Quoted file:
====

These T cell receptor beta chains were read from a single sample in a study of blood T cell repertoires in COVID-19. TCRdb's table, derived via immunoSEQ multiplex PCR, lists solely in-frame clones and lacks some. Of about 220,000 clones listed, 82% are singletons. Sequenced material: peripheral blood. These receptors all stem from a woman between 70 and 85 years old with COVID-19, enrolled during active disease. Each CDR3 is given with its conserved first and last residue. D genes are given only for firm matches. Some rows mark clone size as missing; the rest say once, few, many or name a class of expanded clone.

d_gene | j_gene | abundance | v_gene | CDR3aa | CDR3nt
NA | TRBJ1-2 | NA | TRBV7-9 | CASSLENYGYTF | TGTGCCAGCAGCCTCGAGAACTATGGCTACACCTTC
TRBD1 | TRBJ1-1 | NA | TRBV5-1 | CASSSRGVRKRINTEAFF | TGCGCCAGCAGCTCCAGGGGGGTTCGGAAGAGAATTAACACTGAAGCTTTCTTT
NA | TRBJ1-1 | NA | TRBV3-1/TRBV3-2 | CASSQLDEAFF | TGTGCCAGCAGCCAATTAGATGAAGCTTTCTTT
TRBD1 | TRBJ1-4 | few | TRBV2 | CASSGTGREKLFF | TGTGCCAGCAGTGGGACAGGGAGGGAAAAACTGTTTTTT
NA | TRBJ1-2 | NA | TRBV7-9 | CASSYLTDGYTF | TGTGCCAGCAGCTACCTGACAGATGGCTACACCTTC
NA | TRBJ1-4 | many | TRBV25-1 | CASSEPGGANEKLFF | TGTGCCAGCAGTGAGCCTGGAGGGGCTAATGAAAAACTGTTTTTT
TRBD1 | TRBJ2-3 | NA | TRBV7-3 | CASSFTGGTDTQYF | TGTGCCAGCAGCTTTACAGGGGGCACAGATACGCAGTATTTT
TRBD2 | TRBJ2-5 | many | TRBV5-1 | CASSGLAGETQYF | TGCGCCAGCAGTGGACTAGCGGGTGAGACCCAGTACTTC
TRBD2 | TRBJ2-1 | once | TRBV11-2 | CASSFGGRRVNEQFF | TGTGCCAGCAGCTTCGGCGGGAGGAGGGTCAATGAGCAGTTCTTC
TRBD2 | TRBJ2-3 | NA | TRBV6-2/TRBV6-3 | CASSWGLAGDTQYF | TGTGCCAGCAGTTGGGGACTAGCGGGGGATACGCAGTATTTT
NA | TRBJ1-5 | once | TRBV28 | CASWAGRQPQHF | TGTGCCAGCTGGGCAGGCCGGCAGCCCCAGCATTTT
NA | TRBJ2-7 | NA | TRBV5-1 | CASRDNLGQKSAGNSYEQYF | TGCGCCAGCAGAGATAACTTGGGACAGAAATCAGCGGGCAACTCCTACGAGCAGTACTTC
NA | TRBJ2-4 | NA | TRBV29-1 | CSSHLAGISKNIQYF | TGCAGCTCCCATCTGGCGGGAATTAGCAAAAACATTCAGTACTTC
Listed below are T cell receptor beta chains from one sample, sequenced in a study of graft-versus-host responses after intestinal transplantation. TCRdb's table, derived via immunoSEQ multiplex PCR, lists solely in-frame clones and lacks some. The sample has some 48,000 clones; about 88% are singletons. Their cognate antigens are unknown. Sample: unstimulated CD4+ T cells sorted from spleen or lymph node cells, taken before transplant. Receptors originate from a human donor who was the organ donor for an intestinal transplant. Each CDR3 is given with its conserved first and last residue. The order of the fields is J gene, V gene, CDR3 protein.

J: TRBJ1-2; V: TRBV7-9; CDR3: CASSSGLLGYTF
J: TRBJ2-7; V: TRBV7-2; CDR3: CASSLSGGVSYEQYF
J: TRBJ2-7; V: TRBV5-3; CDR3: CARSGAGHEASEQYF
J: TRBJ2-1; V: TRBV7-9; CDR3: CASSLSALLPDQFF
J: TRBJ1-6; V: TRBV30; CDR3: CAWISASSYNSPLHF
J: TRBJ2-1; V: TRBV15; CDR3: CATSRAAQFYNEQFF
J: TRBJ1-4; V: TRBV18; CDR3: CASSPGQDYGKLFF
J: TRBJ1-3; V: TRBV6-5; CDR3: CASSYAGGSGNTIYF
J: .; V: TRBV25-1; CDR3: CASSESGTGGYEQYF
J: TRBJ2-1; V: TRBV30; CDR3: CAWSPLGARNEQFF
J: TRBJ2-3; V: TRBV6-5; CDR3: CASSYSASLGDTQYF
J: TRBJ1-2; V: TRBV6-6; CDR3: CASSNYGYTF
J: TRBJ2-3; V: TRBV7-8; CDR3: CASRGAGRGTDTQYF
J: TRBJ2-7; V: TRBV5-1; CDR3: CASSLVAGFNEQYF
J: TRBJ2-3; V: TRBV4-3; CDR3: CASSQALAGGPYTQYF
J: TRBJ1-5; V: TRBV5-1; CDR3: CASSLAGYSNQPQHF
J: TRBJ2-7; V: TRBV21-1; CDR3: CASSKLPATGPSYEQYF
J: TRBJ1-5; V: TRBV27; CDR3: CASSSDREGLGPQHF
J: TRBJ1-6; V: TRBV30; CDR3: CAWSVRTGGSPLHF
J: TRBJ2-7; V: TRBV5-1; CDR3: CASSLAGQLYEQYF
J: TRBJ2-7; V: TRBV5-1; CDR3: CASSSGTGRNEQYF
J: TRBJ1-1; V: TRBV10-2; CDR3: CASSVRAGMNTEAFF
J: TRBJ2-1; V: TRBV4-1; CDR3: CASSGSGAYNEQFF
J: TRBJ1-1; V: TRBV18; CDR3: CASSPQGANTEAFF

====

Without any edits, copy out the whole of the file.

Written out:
These T cell receptor beta chains were read from a single sample in a study of blood T cell repertoires in COVID-19. TCRdb's table, derived via immunoSEQ multiplex PCR, lists solely in-frame clones and lacks some. Of about 220,000 clones listed, 82% are singletons. Sequenced material: peripheral blood. These receptors all stem from a woman between 70 and 85 years old with COVID-19, enrolled during active disease. Each CDR3 is given with its conserved first and last residue. D genes are given only for firm matches. Some rows mark clone size as missing; the rest say once, few, many or name a class of expanded clone.

d_gene | j_gene | abundance | v_gene | CDR3aa | CDR3nt
NA | TRBJ1-2 | NA | TRBV7-9 | CASSLENYGYTF | TGTGCCAGCAGCCTCGAGAACTATGGCTACACCTTC
TRBD1 | TRBJ1-1 | NA | TRBV5-1 | CASSSRGVRKRINTEAFF | TGCGCCAGCAGCTCCAGGGGGGTTCGGAAGAGAATTAACACTGAAGCTTTCTTT
NA | TRBJ1-1 | NA | TRBV3-1/TRBV3-2 | CASSQLDEAFF | TGTGCCAGCAGCCAATTAGATGAAGCTTTCTTT
TRBD1 | TRBJ1-4 | few | TRBV2 | CASSGTGREKLFF | TGTGCCAGCAGTGGGACAGGGAGGGAAAAACTGTTTTTT
NA | TRBJ1-2 | NA | TRBV7-9 | CASSYLTDGYTF | TGTGCCAGCAGCTACCTGACAGATGGCTACACCTTC
NA | TRBJ1-4 | many | TRBV25-1 | CASSEPGGANEKLFF | TGTGCCAGCAGTGAGCCTGGAGGGGCTAATGAAAAACTGTTTTTT
TRBD1 | TRBJ2-3 | NA | TRBV7-3 | CASSFTGGTDTQYF | TGTGCCAGCAGCTTTACAGGGGGCACAGATACGCAGTATTTT
TRBD2 | TRBJ2-5 | many | TRBV5-1 | CASSGLAGETQYF | TGCGCCAGCAGTGGACTAGCGGGTGAGACCCAGTACTTC
TRBD2 | TRBJ2-1 | once | TRBV11-2 | CASSFGGRRVNEQFF | TGTGCCAGCAGCTTCGGCGGGAGGAGGGTCAATGAGCAGTTCTTC
TRBD2 | TRBJ2-3 | NA | TRBV6-2/TRBV6-3 | CASSWGLAGDTQYF | TGTGCCAGCAGTTGGGGACTAGCGGGGGATACGCAGTATTTT
NA | TRBJ1-5 | once | TRBV28 | CASWAGRQPQHF | TGTGCCAGCTGGGCAGGCCGGCAGCCCCAGCATTTT
NA | TRBJ2-7 | NA | TRBV5-1 | CASRDNLGQKSAGNSYEQYF | TGCGCCAGCAGAGATAACTTGGGACAGAAATCAGCGGGCAACTCCTACGAGCAGTACTTC
NA | TRBJ2-4 | NA | TRBV29-1 | CSSHLAGISKNIQYF | TGCAGCTCCCATCTGGCGGGAATTAGCAAAAACATTCAGTACTTC
Listed below are T cell receptor beta chains from one sample, sequenced in a study of graft-versus-host responses after intestinal transplantation. TCRdb's table, derived via immunoSEQ multiplex PCR, lists solely in-frame clones and lacks some. The sample has some 48,000 clones; about 88% are singletons. Their cognate antigens are unknown. Sample: unstimulated CD4+ T cells sorted from spleen or lymph node cells, taken before transplant. Receptors originate from a human donor who was the organ donor for an intestinal transplant. Each CDR3 is given with its conserved first and last residue. The order of the fields is J gene, V gene, CDR3 protein.

J: TRBJ1-2; V: TRBV7-9; CDR3: CASSSGLLGYTF
J: TRBJ2-7; V: TRBV7-2; CDR3: CASSLSGGVSYEQYF
J: TRBJ2-7; V: TRBV5-3; CDR3: CARSGAGHEASEQYF
J: TRBJ2-1; V: TRBV7-9; CDR3: CASSLSALLPDQFF
J: TRBJ1-6; V: TRBV30; CDR3: CAWISASSYNSPLHF
J: TRBJ2-1; V: TRBV15; CDR3: CATSRAAQFYNEQFF
J: TRBJ1-4; V: TRBV18; CDR3: CASSPGQDYGKLFF
J: TRBJ1-3; V: TRBV6-5; CDR3: CASSYAGGSGNTIYF
J: .; V: TRBV25-1; CDR3: CASSESGTGGYEQYF
J: TRBJ2-1; V: TRBV30; CDR3: CAWSPLGARNEQFF
J: TRBJ2-3; V: TRBV6-5; CDR3: CASSYSASLGDTQYF
J: TRBJ1-2; V: TRBV6-6; CDR3: CASSNYGYTF
J: TRBJ2-3; V: TRBV7-8; CDR3: CASRGAGRGTDTQYF
J: TRBJ2-7; V: TRBV5-1; CDR3: CASSLVAGFNEQYF
J: TRBJ2-3; V: TRBV4-3; CDR3: CASSQALAGGPYTQYF
J: TRBJ1-5; V: TRBV5-1; CDR3: CASSLAGYSNQPQHF
J: TRBJ2-7; V: TRBV21-1; CDR3: CASSKLPATGPSYEQYF
J: TRBJ1-5; V: TRBV27; CDR3: CASSSDREGLGPQHF
J: TRBJ1-6; V: TRBV30; CDR3: CAWSVRTGGSPLHF
J: TRBJ2-7; V: TRBV5-1; CDR3: CASSLAGQLYEQYF
J: TRBJ2-7; V: TRBV5-1; CDR3: CASSSGTGRNEQYF
J: TRBJ1-1; V: TRBV10-2; CDR3: CASSVRAGMNTEAFF
J: TRBJ2-1; V: TRBV4-1; CDR3: CASSGSGAYNEQFF
J: TRBJ1-1; V: TRBV18; CDR3: CASSPQGANTEAFF